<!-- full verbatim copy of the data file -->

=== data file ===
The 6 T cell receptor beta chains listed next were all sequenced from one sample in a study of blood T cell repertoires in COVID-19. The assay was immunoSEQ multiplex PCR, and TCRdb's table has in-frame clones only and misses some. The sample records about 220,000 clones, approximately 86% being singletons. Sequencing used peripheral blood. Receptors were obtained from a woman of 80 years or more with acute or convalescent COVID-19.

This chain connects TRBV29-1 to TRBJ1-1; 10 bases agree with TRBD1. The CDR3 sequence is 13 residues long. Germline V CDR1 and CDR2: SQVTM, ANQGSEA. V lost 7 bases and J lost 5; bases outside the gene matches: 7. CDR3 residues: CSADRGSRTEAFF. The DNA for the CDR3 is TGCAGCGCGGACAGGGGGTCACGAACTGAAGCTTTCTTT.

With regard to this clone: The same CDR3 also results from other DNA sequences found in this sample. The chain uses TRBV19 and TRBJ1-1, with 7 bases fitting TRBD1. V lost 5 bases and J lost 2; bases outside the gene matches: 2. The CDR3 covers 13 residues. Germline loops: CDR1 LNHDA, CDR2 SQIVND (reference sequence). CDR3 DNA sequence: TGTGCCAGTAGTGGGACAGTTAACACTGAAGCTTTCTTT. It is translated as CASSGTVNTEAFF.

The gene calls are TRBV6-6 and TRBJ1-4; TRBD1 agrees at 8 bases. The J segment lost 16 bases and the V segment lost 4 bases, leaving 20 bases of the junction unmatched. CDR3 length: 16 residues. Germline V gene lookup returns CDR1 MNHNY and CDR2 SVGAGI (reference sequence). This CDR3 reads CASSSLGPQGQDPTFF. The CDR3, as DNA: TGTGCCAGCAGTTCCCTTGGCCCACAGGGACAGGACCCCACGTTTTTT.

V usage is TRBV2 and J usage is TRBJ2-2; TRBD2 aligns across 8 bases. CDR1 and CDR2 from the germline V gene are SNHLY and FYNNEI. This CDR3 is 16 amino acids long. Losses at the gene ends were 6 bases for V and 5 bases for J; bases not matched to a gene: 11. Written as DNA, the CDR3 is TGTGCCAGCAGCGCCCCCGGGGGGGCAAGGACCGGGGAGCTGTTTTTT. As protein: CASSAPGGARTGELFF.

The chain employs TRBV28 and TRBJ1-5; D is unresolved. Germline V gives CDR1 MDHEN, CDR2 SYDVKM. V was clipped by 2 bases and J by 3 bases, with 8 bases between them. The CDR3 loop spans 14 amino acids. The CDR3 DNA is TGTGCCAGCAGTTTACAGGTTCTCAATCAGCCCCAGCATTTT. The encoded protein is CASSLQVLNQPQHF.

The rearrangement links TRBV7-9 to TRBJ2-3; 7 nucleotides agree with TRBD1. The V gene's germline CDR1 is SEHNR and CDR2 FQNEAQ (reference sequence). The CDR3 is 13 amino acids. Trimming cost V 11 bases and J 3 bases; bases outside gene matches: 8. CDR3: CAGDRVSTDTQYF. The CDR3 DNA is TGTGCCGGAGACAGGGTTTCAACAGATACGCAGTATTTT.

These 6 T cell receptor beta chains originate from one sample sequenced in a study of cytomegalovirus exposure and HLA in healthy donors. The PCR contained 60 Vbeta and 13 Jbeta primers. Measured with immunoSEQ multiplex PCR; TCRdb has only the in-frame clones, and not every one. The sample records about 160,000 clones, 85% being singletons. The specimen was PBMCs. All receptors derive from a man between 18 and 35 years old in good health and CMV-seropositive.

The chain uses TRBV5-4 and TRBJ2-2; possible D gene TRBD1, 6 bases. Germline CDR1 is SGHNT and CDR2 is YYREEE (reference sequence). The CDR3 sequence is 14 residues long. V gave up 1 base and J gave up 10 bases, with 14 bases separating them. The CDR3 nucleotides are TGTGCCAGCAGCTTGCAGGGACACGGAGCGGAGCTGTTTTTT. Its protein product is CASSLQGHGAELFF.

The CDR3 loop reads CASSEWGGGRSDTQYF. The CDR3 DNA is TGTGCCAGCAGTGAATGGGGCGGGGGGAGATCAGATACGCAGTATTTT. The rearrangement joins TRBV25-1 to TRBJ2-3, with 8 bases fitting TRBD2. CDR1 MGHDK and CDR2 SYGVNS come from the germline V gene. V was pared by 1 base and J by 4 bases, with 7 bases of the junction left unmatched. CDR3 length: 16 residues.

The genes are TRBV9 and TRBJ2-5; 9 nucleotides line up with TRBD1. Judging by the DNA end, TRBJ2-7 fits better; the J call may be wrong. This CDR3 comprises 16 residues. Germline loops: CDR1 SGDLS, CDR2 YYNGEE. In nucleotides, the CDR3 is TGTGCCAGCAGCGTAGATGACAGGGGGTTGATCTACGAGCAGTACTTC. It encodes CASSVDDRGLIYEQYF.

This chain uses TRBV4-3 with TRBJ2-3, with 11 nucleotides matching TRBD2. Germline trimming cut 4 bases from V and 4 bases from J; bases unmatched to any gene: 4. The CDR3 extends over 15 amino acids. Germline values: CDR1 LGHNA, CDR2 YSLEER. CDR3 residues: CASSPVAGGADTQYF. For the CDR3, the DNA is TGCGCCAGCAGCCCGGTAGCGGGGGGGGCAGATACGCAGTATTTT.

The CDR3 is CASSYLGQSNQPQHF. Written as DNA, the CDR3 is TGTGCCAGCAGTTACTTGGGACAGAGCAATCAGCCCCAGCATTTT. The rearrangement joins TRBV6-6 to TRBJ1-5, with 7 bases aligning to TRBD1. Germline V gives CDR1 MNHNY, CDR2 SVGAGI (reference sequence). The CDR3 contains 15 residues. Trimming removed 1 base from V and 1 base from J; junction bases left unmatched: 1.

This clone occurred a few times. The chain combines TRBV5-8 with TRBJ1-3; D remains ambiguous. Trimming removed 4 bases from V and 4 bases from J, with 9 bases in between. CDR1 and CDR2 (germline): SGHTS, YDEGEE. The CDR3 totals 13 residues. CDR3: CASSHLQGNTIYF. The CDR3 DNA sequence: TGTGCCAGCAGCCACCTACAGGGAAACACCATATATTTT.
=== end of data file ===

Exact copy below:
The 6 T cell receptor beta chains listed next were all sequenced from one sample in a study of blood T cell repertoires in COVID-19. The assay was immunoSEQ multiplex PCR, and TCRdb's table has in-frame clones only and misses some. The sample records about 220,000 clones, approximately 86% being singletons. Sequencing used peripheral blood. Receptors were obtained from a woman of 80 years or more with acute or convalescent COVID-19.

This chain connects TRBV29-1 to TRBJ1-1; 10 bases agree with TRBD1. The CDR3 sequence is 13 residues long. Germline V CDR1 and CDR2: SQVTM, ANQGSEA. V lost 7 bases and J lost 5; bases outside the gene matches: 7. CDR3 residues: CSADRGSRTEAFF. The DNA for the CDR3 is TGCAGCGCGGACAGGGGGTCACGAACTGAAGCTTTCTTT.

With regard to this clone: The same CDR3 also results from other DNA sequences found in this sample. The chain uses TRBV19 and TRBJ1-1, with 7 bases fitting TRBD1. V lost 5 bases and J lost 2; bases outside the gene matches: 2. The CDR3 covers 13 residues. Germline loops: CDR1 LNHDA, CDR2 SQIVND (reference sequence). CDR3 DNA sequence: TGTGCCAGTAGTGGGACAGTTAACACTGAAGCTTTCTTT. It is translated as CASSGTVNTEAFF.

The gene calls are TRBV6-6 and TRBJ1-4; TRBD1 agrees at 8 bases. The J segment lost 16 bases and the V segment lost 4 bases, leaving 20 bases of the junction unmatched. CDR3 length: 16 residues. Germline V gene lookup returns CDR1 MNHNY and CDR2 SVGAGI (reference sequence). This CDR3 reads CASSSLGPQGQDPTFF. The CDR3, as DNA: TGTGCCAGCAGTTCCCTTGGCCCACAGGGACAGGACCCCACGTTTTTT.

V usage is TRBV2 and J usage is TRBJ2-2; TRBD2 aligns across 8 bases. CDR1 and CDR2 from the germline V gene are SNHLY and FYNNEI. This CDR3 is 16 amino acids long. Losses at the gene ends were 6 bases for V and 5 bases for J; bases not matched to a gene: 11. Written as DNA, the CDR3 is TGTGCCAGCAGCGCCCCCGGGGGGGCAAGGACCGGGGAGCTGTTTTTT. As protein: CASSAPGGARTGELFF.

The chain employs TRBV28 and TRBJ1-5; D is unresolved. Germline V gives CDR1 MDHEN, CDR2 SYDVKM. V was clipped by 2 bases and J by 3 bases, with 8 bases between them. The CDR3 loop spans 14 amino acids. The CDR3 DNA is TGTGCCAGCAGTTTACAGGTTCTCAATCAGCCCCAGCATTTT. The encoded protein is CASSLQVLNQPQHF.

The rearrangement links TRBV7-9 to TRBJ2-3; 7 nucleotides agree with TRBD1. The V gene's germline CDR1 is SEHNR and CDR2 FQNEAQ (reference sequence). The CDR3 is 13 amino acids. Trimming cost V 11 bases and J 3 bases; bases outside gene matches: 8. CDR3: CAGDRVSTDTQYF. The CDR3 DNA is TGTGCCGGAGACAGGGTTTCAACAGATACGCAGTATTTT.

These 6 T cell receptor beta chains originate from one sample sequenced in a study of cytomegalovirus exposure and HLA in healthy donors. The PCR contained 60 Vbeta and 13 Jbeta primers. Measured with immunoSEQ multiplex PCR; TCRdb has only the in-frame clones, and not every one. The sample records about 160,000 clones, 85% being singletons. The specimen was PBMCs. All receptors derive from a man between 18 and 35 years old in good health and CMV-seropositive.

The chain uses TRBV5-4 and TRBJ2-2; possible D gene TRBD1, 6 bases. Germline CDR1 is SGHNT and CDR2 is YYREEE (reference sequence). The CDR3 sequence is 14 residues long. V gave up 1 base and J gave up 10 bases, with 14 bases separating them. The CDR3 nucleotides are TGTGCCAGCAGCTTGCAGGGACACGGAGCGGAGCTGTTTTTT. Its protein product is CASSLQGHGAELFF.

The CDR3 loop reads CASSEWGGGRSDTQYF. The CDR3 DNA is TGTGCCAGCAGTGAATGGGGCGGGGGGAGATCAGATACGCAGTATTTT. The rearrangement joins TRBV25-1 to TRBJ2-3, with 8 bases fitting TRBD2. CDR1 MGHDK and CDR2 SYGVNS come from the germline V gene. V was pared by 1 base and J by 4 bases, with 7 bases of the junction left unmatched. CDR3 length: 16 residues.

The genes are TRBV9 and TRBJ2-5; 9 nucleotides line up with TRBD1. Judging by the DNA end, TRBJ2-7 fits better; the J call may be wrong. This CDR3 comprises 16 residues. Germline loops: CDR1 SGDLS, CDR2 YYNGEE. In nucleotides, the CDR3 is TGTGCCAGCAGCGTAGATGACAGGGGGTTGATCTACGAGCAGTACTTC. It encodes CASSVDDRGLIYEQYF.

This chain uses TRBV4-3 with TRBJ2-3, with 11 nucleotides matching TRBD2. Germline trimming cut 4 bases from V and 4 bases from J; bases unmatched to any gene: 4. The CDR3 extends over 15 amino acids. Germline values: CDR1 LGHNA, CDR2 YSLEER. CDR3 residues: CASSPVAGGADTQYF. For the CDR3, the DNA is TGCGCCAGCAGCCCGGTAGCGGGGGGGGCAGATACGCAGTATTTT.

The CDR3 is CASSYLGQSNQPQHF. Written as DNA, the CDR3 is TGTGCCAGCAGTTACTTGGGACAGAGCAATCAGCCCCAGCATTTT. The rearrangement joins TRBV6-6 to TRBJ1-5, with 7 bases aligning to TRBD1. Germline V gives CDR1 MNHNY, CDR2 SVGAGI (reference sequence). The CDR3 contains 15 residues. Trimming removed 1 base from V and 1 base from J; junction bases left unmatched: 1.

This clone occurred a few times. The chain combines TRBV5-8 with TRBJ1-3; D remains ambiguous. Trimming removed 4 bases from V and 4 bases from J, with 9 bases in between. CDR1 and CDR2 (germline): SGHTS, YDEGEE. The CDR3 totals 13 residues. CDR3: CASSHLQGNTIYF. The CDR3 DNA sequence: TGTGCCAGCAGCCACCTACAGGGAAACACCATATATTTT.